Because sympathy notes and letters are too personal to follow a set form, one simple rule can guide you: Say what you truly feel. A single sincere line expressing the genuine feeling you had for the deceased is all you need to write.
As you write, don’t dwell on the details of an illness or the manner of death. Nor should you suggest that the loss is a “blessing in disguise.” It is appropriate to ask if there is something you can do to help, even suggesting something specific, such as “Please let me know if I can help babysitting.” If you have a specific memory about the deceased it will be a welcome addition, but this is completely optional.
The following is an example of a short sympathy note:
Ken and I were very sad to hear of Robert’s death. He always greeted us with kind words and had a wonderful way of making us feel special. If we can help by shopping, running errands, or doing anything else for you, please do call on us. In the meantime, you are in our thoughts and prayers.
With deepest sympathy,
Whom To Address
When you send sympathy messages in writing, it’s sometimes hard to know who you should address in your note. Some guidelines:
- If you knew the deceased well, but not the family, address the note to the closest relative—usually the widow, the widower, or the eldest child. You can also add “and family” if you wish: “Mrs. John Smith and Family.”
- If you didn’t know the deceased but you know one of the relatives, write to that person.
- If it’s a friend whose parent has died, write to the friend.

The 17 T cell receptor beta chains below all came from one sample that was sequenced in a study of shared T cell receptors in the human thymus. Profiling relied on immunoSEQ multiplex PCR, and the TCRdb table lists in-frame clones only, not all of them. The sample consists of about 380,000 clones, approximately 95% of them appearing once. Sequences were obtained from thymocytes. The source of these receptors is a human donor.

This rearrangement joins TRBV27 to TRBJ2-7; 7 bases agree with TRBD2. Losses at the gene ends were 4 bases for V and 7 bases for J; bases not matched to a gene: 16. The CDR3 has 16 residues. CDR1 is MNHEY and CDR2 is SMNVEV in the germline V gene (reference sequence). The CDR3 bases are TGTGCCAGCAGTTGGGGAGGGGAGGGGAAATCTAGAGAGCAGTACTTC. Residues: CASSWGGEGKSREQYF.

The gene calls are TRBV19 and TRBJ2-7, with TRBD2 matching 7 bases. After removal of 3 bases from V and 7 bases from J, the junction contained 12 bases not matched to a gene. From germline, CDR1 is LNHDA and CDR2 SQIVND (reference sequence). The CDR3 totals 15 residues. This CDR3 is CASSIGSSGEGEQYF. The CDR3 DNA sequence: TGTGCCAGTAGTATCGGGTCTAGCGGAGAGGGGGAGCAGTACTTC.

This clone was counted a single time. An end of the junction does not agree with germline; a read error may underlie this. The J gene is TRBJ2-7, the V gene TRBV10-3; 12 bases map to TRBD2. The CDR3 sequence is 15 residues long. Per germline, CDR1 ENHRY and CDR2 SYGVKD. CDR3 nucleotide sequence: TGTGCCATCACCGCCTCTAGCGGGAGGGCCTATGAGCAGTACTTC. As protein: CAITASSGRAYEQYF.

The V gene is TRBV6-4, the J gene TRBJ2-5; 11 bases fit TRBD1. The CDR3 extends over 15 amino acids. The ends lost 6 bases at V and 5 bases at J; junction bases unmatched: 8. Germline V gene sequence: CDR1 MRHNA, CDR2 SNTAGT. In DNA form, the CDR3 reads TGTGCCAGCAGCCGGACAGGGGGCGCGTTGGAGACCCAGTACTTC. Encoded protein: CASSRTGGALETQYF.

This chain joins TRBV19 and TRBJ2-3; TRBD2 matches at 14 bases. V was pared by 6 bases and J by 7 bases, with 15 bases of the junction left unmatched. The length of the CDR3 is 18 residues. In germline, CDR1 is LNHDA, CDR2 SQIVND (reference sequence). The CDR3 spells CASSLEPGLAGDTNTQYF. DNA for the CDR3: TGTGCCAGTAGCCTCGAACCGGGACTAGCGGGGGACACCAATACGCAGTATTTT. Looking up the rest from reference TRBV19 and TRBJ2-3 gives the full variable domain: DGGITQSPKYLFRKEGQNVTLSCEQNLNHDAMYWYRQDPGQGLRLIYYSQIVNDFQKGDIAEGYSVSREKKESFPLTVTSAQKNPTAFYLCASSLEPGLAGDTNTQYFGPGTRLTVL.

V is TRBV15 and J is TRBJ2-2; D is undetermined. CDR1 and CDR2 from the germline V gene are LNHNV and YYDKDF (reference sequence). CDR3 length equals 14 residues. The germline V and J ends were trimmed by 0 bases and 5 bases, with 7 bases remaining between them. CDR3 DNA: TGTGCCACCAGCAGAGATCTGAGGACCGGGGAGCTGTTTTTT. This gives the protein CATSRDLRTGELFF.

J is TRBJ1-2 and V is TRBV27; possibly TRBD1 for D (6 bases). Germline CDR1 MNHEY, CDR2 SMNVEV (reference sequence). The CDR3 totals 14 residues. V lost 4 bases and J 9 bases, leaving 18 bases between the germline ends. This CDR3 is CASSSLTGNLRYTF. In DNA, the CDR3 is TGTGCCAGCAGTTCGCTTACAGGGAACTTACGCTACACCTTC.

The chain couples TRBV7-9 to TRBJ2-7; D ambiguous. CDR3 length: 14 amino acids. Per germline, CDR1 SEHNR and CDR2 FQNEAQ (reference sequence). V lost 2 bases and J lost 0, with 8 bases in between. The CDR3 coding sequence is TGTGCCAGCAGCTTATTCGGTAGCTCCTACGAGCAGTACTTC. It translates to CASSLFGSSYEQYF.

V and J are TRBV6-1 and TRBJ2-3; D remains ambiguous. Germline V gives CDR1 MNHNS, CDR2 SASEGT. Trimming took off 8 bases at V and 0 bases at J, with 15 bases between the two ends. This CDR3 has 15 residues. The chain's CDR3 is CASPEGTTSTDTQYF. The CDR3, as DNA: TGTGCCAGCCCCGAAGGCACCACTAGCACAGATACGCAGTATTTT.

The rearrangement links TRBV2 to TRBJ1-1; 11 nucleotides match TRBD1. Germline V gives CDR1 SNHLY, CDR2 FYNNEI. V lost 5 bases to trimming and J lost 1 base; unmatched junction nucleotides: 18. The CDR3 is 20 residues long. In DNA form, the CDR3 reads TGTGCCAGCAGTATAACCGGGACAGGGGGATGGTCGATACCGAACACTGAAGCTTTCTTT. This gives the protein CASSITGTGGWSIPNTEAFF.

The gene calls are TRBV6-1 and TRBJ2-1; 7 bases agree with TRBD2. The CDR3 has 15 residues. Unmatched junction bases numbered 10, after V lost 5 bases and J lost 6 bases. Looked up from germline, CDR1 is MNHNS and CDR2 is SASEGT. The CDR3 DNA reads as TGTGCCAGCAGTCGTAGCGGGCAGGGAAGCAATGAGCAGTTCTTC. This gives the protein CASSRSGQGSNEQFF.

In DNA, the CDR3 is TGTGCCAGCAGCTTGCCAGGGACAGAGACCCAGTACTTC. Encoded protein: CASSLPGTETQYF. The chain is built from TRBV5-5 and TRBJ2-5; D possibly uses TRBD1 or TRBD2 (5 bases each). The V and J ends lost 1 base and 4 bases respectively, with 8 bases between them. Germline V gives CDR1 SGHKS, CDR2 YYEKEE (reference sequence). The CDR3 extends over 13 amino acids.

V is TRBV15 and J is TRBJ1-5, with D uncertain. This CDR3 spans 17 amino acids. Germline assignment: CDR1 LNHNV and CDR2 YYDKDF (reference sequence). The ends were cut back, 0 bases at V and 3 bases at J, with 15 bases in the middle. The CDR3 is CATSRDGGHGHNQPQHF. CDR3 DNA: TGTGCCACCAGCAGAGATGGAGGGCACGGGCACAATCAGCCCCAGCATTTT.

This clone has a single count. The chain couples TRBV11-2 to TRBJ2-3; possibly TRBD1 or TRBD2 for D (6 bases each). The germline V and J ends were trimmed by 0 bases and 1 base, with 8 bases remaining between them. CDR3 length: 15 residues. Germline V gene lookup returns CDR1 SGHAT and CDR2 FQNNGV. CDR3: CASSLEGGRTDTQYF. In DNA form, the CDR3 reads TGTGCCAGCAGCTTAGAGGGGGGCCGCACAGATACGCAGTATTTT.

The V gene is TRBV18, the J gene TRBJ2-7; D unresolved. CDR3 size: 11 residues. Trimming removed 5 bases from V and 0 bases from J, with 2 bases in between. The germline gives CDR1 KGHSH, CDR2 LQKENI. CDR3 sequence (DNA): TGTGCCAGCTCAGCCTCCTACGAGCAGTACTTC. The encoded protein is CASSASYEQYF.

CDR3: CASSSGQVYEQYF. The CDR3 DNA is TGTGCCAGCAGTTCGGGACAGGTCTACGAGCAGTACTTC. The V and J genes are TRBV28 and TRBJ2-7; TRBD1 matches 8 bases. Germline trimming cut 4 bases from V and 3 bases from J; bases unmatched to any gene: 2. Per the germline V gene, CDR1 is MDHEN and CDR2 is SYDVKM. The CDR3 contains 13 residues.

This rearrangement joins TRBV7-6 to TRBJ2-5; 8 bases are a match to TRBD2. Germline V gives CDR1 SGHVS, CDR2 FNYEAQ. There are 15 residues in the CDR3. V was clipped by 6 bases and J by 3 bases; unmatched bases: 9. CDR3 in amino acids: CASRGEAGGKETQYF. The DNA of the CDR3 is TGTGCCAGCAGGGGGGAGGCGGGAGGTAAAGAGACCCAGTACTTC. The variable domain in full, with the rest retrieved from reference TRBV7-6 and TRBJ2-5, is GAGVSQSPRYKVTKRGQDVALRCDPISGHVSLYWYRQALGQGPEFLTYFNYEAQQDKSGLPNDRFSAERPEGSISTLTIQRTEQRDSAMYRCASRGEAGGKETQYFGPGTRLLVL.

- Address letters to children who have lost a parent on separate lines: Miss (Ms.) Renée Wynn (the daughter), with Mr. Charles Wynn (the son) underneath. The salutation reads “Dear Renée and Charles.”
When your usual correspondence with a bereaved friend is by email, you can precede a phone call or written condolence with an email—an immediate and non-intrusive way to let him know you are thinking of him. Follow an emailed message with a handwritten note and, whenever possible, attendance at the funeral or visitation.
Many newspapers and funeral homes offer the opportunity on their websites for people to post sympathy messages. The postings can be extensive and some families receive packages of printed copies of the posted condolences. The family may respond with one note that can be published on the website thanking the senders for their support. It’s not necessary to send individual responses to each comment that is posted, but do send a note to anyone who follows up with a handwritten note or personal email.
Acknowledging Expressions of Sympathy
Handwritten sympathy notes, personal emails, flowers, Mass cards, contributions to charities, and acts of kindness should always be acknowledged and by the recipient, if possible. The exception is when the writer asks that her note not be acknowledged—a thoughtful thing to do when writing a close friend or when someone you know well will receive a great number of condolences. Sympathy cards with no personal message, online sympathy notes, and visits to the funeral home or the service don’t need to be acknowledged in writing. Letters of thanks are customarily written to pallbearers, honorary pallbearers, ushers, eulogists, and readers.
If the list of acknowledgements is so long or the recipient isn’t up to the task, a family member or a friend may write the acknowledgements: “Mom asks me to thank you for your beautiful flowers and kind message of sympathy.”
Following is a sample response:
Dear Paige and Will,
On behalf of my family, I want to thank you for your expression of sympathy after the death of my sister, Louise. The beautiful floral wreath meant all the more to us because it came from lifelong friends.
A personal message on a note card is preferable to a printed card, and it only takes a moment to write “Thank you for your beautiful flowers” or “Thank you for your note. Your kind words have been a comfort.” If you use the printed acknowledgements given to you by the funeral director, add a personal message. When the list of condolences is long, these printed cards can serve as intermediary thanks until more personal acknowledgements can be written.